From countless encounters with failure, I can tell you that not everything works out the way you hope it will. If you keep trying, you’ll get where you want to go in the end, but there will undoubtedly be many stops along the way where you encounter a dead-end.
First, how do you know when it’s not working out?
Here are a few signs:
You approach the project with neither excitement nor dread. You just don’t care.
If it's a group project, discussions and planning become circular. People say the same things they said last time, and the time before that. There is plenty of conflict, but little resolution.
You feed off crisis. The crisis drowns out everything else. When you have no crisis, you invent one or just wait for another to arrive.
Most importantly, NOTHING EVER CHANGES. This kind of thing doesn’t usually get better on its own.
That’s pretty much how you know it’s not working out. So what do you do? The good news is that your options are limited. Specifically, you have only three:
1) Do Nothing
3) Change Something Major
Option #1: Do Nothing
Doing nothing is the most common response when confronting apathy. You suck it up and live with it. You keep going through the motions, dutifully showing up without actually doing much. You attend the meetings, wondering more about what kind of cookies will be waiting on the table than what will be on the agenda.
The agenda? Speaking of that, there may be a written one somewhere, but there is no driving force. Remember, it doesn’t usually get better on its own.
Effectively, you stop all pretense of caring what happens. When I worked in Africa, we used to call this “checking out.” Someone would be coming to the end of a long time in a difficult job, for example, and they had lost their motivation. They had “checked out.”
“Can we ask Steve to do this?”
“He’s checked out.”
Time to move on to the next guy, because when someone checks out, it’s hard to get them back. If you're the one who has checked out, see the next two options.
Option #2: Quit
When you quit, you walk away as quickly as possible, consequences be damned. You’re in the wrong job, on the wrong team, working on the wrong project, pursuing the wrong goal. Or maybe you’re what’s wrong – but either way, you can quit.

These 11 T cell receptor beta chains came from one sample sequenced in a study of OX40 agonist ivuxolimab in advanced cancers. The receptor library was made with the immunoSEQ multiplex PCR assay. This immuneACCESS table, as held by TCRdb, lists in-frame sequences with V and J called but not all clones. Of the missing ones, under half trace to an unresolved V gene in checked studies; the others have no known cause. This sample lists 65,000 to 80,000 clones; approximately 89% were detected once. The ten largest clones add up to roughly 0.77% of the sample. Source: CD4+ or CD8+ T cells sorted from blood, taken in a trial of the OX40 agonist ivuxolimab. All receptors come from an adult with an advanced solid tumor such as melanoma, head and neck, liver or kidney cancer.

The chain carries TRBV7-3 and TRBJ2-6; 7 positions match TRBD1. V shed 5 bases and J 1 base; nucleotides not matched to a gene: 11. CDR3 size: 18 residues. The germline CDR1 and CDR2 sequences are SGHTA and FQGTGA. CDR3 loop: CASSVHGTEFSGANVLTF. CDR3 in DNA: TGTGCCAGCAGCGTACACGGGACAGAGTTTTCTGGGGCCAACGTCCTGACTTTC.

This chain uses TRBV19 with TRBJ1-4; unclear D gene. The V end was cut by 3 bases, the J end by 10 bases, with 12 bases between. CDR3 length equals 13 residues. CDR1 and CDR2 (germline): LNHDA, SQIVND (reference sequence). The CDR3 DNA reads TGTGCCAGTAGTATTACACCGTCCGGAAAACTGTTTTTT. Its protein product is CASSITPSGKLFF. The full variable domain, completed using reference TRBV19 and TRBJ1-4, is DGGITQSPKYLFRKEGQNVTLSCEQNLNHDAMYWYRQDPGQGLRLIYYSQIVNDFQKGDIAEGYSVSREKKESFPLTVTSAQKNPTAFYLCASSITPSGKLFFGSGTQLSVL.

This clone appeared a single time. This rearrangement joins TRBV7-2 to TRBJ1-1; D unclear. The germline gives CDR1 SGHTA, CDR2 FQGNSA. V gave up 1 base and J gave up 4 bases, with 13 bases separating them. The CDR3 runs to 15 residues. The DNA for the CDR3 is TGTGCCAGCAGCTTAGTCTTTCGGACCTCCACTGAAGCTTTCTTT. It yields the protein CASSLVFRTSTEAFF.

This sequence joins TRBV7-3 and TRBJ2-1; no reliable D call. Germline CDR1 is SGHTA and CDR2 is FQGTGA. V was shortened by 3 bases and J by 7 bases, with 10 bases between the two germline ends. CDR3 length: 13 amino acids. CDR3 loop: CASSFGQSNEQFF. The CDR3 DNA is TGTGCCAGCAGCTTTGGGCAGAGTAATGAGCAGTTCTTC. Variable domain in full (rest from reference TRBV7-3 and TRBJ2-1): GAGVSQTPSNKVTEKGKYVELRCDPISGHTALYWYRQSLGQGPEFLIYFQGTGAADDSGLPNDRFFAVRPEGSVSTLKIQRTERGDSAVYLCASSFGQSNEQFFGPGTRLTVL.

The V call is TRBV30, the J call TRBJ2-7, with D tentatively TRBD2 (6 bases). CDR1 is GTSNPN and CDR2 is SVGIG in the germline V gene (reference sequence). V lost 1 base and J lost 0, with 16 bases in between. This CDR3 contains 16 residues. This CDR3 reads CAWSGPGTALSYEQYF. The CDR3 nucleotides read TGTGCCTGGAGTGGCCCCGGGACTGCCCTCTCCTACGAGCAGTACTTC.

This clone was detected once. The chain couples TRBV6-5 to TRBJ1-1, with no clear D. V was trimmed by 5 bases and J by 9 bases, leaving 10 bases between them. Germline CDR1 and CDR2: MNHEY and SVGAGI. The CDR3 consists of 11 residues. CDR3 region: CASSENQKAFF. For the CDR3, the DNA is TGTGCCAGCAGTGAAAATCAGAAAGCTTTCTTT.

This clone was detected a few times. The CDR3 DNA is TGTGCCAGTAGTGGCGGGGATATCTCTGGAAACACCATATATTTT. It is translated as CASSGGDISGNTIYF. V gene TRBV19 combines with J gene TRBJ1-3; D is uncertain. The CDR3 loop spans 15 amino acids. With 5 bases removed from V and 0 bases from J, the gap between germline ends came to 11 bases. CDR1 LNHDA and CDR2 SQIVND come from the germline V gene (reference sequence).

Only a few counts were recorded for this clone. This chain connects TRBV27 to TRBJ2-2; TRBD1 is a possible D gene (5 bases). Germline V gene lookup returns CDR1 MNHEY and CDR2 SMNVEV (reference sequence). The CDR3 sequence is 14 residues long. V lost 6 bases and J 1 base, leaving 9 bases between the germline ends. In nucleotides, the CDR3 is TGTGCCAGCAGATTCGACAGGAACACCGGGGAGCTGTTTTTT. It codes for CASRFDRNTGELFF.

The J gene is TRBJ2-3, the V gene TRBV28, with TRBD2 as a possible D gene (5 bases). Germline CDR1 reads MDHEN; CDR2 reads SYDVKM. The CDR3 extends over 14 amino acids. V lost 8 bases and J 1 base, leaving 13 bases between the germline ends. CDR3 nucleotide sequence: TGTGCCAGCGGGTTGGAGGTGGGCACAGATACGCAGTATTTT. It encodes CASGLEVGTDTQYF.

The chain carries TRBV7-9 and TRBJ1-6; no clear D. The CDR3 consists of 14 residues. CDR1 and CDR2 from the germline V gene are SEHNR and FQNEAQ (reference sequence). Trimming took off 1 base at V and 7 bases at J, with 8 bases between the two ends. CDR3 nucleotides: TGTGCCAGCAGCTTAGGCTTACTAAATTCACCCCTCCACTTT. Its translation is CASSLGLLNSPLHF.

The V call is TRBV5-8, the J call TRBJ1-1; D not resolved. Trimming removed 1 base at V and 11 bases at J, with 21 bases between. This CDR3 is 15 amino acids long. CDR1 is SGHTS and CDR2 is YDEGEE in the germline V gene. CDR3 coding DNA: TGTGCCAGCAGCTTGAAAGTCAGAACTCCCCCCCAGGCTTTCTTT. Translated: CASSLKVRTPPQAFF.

If you start to feel guilty about it, or if someone questions you, you can give the age-old response: “Lots of other people are doing this too.” This response seemingly justifies any behavior, from smoking to discrimination or whatever.
But sometimes, option #2 may be your only choice, if for no other reason than to retain your sanity. When it comes down to that, I think hanging on to sanity is worth whatever guilt you feel for quitting. And if you were the problem to begin with, well, maybe things will be better for everyone else after you leave. You never know.
Option #3: Change Something Big
If you can’t stand the status quo and don’t want to give up, this leaves only one option: something must change. It has to be something significant; even outsiders should be able to look and say, hey, this is different.
Change is the lifeblood of innovation and the salvation of complacency, but beware: no one really likes change, and that’s why it can hard to introduce something that is significantly different after apathy has set in.
It doesn’t mean you shouldn’t try, however.
What can you change? Ideas include:
The reason why you do this thing to begin with
- The way in which the goal is measured
The group leader (if this is an independent project, see Option #2)
- The format of the meetings
The responsibilities of everyone who is involved
Apathy is easy to diagnose but hard to treat, so there is no guarantee that Option #3 will work. For guarantees, do something easier.
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